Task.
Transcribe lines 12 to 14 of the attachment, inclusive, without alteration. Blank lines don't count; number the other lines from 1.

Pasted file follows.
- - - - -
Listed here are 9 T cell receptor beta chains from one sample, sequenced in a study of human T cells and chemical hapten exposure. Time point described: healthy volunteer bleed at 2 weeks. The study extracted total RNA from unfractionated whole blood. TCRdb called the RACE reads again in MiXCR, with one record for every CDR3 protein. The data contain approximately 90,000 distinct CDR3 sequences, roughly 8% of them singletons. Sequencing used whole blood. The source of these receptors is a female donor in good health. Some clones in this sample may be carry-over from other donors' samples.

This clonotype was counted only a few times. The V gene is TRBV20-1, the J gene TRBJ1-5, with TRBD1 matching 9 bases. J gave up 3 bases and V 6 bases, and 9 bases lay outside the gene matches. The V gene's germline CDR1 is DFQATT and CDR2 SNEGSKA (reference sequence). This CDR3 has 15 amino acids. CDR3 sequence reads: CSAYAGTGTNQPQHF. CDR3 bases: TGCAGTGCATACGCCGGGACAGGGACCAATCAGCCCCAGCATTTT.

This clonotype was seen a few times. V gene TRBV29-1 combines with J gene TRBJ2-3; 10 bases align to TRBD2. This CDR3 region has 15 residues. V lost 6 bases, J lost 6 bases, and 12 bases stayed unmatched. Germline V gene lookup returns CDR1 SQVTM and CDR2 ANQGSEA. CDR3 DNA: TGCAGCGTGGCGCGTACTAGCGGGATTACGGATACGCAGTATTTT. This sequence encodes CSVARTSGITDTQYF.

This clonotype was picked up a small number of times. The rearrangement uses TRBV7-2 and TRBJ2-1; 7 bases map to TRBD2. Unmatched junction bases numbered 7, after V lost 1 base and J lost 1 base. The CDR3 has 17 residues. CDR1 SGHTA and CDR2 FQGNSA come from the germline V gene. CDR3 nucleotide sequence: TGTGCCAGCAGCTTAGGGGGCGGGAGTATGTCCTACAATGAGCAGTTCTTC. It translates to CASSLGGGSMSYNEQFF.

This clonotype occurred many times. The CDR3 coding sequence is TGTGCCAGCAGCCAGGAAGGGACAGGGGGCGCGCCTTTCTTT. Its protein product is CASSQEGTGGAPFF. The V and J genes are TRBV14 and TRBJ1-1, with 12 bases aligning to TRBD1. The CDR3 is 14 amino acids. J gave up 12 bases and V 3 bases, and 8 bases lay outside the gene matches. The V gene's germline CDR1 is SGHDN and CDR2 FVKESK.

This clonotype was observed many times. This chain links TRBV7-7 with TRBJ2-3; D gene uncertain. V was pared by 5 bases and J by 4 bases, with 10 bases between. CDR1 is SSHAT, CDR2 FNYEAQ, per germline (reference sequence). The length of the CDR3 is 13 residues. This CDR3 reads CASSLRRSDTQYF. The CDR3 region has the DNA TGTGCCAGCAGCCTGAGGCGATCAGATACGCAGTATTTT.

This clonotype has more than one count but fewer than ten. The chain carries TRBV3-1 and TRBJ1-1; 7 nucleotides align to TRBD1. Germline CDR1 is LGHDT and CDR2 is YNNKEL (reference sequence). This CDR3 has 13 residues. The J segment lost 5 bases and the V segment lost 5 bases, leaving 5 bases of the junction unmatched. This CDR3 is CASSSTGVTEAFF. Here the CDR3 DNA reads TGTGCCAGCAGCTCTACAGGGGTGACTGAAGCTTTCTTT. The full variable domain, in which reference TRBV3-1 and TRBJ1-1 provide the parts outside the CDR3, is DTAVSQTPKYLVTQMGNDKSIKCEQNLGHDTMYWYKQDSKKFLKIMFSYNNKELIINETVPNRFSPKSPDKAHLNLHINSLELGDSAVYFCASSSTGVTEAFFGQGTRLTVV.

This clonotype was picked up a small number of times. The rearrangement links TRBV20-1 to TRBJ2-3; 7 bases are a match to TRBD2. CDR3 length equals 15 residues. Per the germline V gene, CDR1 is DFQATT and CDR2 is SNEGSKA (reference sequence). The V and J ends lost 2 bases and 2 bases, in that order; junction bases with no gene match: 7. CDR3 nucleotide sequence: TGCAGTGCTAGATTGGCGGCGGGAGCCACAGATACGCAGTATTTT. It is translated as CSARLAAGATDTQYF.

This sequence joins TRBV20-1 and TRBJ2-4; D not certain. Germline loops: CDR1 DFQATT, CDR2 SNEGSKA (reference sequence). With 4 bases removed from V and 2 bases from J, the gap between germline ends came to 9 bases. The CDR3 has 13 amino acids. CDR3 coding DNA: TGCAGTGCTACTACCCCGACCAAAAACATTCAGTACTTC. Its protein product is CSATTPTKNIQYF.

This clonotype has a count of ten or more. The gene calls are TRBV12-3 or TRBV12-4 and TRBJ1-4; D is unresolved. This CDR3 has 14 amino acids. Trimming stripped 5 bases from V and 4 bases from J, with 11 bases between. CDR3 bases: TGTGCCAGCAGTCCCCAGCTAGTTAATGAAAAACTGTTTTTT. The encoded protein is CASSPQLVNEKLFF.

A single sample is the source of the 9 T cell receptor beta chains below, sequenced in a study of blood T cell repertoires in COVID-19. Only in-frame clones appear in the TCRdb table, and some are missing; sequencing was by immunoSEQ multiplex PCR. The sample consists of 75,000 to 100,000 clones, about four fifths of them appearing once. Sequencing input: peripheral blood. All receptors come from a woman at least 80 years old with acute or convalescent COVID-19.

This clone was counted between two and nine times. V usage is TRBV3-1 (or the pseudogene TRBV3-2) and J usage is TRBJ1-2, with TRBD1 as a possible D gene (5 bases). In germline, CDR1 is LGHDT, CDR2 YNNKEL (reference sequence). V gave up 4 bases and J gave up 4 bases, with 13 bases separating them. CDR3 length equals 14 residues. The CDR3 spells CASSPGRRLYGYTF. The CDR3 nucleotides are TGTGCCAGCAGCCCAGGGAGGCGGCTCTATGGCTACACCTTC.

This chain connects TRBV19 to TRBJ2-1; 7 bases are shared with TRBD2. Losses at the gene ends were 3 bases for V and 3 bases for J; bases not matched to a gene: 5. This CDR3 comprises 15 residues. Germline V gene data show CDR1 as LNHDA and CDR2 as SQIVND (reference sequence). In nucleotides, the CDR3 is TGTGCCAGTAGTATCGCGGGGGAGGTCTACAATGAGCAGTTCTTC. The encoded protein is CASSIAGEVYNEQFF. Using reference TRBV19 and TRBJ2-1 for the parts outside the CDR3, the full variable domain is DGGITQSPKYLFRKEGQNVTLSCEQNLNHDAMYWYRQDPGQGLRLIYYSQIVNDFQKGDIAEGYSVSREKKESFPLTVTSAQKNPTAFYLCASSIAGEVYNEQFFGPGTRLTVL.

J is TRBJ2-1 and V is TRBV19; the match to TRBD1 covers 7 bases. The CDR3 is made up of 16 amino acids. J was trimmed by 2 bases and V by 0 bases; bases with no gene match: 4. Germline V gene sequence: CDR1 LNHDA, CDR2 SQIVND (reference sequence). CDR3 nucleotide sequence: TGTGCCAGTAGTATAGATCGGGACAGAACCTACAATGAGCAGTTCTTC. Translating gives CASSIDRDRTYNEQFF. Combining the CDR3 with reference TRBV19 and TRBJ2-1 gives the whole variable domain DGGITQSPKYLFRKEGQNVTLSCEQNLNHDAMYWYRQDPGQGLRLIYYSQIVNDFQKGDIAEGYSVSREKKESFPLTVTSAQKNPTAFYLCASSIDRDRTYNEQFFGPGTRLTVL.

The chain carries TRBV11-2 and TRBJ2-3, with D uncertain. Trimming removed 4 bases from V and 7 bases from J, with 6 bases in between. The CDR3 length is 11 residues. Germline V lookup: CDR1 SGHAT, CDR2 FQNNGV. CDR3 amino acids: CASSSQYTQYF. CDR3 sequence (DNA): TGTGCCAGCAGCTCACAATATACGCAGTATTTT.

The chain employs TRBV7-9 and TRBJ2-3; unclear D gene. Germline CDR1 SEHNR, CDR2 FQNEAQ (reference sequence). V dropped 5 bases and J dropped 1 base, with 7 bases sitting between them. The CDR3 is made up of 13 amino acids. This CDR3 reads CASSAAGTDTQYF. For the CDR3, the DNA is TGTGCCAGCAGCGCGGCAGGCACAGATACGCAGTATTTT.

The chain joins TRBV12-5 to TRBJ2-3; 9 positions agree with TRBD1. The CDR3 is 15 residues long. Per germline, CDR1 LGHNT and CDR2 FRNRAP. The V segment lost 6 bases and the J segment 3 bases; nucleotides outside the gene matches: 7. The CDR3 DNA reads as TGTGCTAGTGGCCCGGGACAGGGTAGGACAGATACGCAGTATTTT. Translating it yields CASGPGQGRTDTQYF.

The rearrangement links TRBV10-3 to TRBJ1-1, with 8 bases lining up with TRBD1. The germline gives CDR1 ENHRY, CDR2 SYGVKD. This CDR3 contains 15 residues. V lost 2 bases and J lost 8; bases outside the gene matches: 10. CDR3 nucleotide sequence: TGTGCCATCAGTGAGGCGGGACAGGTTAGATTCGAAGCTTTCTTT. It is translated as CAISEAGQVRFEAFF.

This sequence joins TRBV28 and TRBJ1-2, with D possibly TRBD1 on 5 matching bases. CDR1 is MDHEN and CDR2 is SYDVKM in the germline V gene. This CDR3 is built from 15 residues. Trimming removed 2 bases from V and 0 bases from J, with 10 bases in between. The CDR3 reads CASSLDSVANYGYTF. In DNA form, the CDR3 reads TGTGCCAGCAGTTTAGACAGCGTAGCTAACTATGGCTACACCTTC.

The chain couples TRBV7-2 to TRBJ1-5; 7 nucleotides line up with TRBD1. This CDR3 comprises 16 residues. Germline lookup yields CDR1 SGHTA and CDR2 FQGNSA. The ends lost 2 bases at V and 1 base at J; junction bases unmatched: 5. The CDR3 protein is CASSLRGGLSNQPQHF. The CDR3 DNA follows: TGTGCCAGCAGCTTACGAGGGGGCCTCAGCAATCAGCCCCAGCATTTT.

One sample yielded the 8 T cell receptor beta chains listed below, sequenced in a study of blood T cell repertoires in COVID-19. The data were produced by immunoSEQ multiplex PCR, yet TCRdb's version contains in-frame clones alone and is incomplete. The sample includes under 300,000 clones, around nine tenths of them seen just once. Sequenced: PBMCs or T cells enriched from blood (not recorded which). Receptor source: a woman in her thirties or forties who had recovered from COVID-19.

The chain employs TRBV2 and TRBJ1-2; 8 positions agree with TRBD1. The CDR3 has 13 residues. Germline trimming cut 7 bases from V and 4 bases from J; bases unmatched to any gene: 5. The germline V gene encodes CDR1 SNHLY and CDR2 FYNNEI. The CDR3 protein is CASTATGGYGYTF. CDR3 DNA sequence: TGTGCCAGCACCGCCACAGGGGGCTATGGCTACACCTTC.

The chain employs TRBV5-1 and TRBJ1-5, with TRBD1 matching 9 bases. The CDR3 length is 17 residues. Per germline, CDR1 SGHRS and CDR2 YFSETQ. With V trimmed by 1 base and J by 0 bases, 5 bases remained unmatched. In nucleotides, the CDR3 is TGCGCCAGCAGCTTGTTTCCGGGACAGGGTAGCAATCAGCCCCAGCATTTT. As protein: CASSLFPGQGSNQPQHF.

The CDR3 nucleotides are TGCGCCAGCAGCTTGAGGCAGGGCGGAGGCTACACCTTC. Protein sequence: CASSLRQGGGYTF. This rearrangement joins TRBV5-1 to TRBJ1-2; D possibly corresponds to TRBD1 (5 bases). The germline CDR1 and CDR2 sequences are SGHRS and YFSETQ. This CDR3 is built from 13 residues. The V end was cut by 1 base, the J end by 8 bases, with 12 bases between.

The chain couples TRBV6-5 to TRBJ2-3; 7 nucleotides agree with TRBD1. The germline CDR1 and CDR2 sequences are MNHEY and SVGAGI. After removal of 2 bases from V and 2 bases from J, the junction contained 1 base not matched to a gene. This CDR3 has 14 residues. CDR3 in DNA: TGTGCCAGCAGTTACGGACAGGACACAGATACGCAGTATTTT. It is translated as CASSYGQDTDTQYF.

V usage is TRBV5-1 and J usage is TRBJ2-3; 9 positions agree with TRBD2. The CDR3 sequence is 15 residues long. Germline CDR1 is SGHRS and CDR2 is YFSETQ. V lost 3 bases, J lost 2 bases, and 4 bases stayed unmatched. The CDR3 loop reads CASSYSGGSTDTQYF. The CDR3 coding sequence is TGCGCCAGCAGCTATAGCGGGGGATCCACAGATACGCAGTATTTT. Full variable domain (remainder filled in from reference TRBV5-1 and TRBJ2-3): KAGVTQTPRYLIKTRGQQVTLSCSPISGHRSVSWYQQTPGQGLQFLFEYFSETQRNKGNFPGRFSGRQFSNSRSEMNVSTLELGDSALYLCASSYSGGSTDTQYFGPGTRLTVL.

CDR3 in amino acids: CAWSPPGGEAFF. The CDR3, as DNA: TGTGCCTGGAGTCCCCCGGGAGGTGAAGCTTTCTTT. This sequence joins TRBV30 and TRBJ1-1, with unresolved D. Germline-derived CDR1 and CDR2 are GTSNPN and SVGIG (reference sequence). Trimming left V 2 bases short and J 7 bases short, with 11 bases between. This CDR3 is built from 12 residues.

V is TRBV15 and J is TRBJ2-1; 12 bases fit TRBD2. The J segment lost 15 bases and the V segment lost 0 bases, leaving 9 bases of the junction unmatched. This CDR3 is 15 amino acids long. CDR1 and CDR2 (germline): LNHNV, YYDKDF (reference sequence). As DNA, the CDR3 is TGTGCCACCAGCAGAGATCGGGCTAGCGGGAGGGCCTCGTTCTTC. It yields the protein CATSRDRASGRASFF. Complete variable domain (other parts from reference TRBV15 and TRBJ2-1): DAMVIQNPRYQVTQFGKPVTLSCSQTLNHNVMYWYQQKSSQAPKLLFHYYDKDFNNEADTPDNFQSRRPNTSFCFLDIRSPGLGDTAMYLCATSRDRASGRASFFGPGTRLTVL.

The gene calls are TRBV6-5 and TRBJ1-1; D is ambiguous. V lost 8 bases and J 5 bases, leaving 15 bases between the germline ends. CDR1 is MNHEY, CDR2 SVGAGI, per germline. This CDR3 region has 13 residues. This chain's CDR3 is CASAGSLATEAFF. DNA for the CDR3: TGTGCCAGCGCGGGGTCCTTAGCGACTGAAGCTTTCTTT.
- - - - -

This clone was counted between two and nine times. V usage is TRBV3-1 (or the pseudogene TRBV3-2) and J usage is TRBJ1-2, with TRBD1 as a possible D gene (5 bases). In germline, CDR1 is LGHDT, CDR2 YNNKEL (reference sequence). V gave up 4 bases and J gave up 4 bases, with 13 bases separating them. CDR3 length equals 14 residues. The CDR3 spells CASSPGRRLYGYTF. The CDR3 nucleotides are TGTGCCAGCAGCCCAGGGAGGCGGCTCTATGGCTACACCTTC.

This chain connects TRBV19 to TRBJ2-1; 7 bases are shared with TRBD2. Losses at the gene ends were 3 bases for V and 3 bases for J; bases not matched to a gene: 5. This CDR3 comprises 15 residues. Germline V gene data show CDR1 as LNHDA and CDR2 as SQIVND (reference sequence). In nucleotides, the CDR3 is TGTGCCAGTAGTATCGCGGGGGAGGTCTACAATGAGCAGTTCTTC. The encoded protein is CASSIAGEVYNEQFF. Using reference TRBV19 and TRBJ2-1 for the parts outside the CDR3, the full variable domain is DGGITQSPKYLFRKEGQNVTLSCEQNLNHDAMYWYRQDPGQGLRLIYYSQIVNDFQKGDIAEGYSVSREKKESFPLTVTSAQKNPTAFYLCASSIAGEVYNEQFFGPGTRLTVL.

J is TRBJ2-1 and V is TRBV19; the match to TRBD1 covers 7 bases. The CDR3 is made up of 16 amino acids. J was trimmed by 2 bases and V by 0 bases; bases with no gene match: 4. Germline V gene sequence: CDR1 LNHDA, CDR2 SQIVND (reference sequence). CDR3 nucleotide sequence: TGTGCCAGTAGTATAGATCGGGACAGAACCTACAATGAGCAGTTCTTC. Translating gives CASSIDRDRTYNEQFF. Combining the CDR3 with reference TRBV19 and TRBJ2-1 gives the whole variable domain DGGITQSPKYLFRKEGQNVTLSCEQNLNHDAMYWYRQDPGQGLRLIYYSQIVNDFQKGDIAEGYSVSREKKESFPLTVTSAQKNPTAFYLCASSIDRDRTYNEQFFGPGTRLTVL.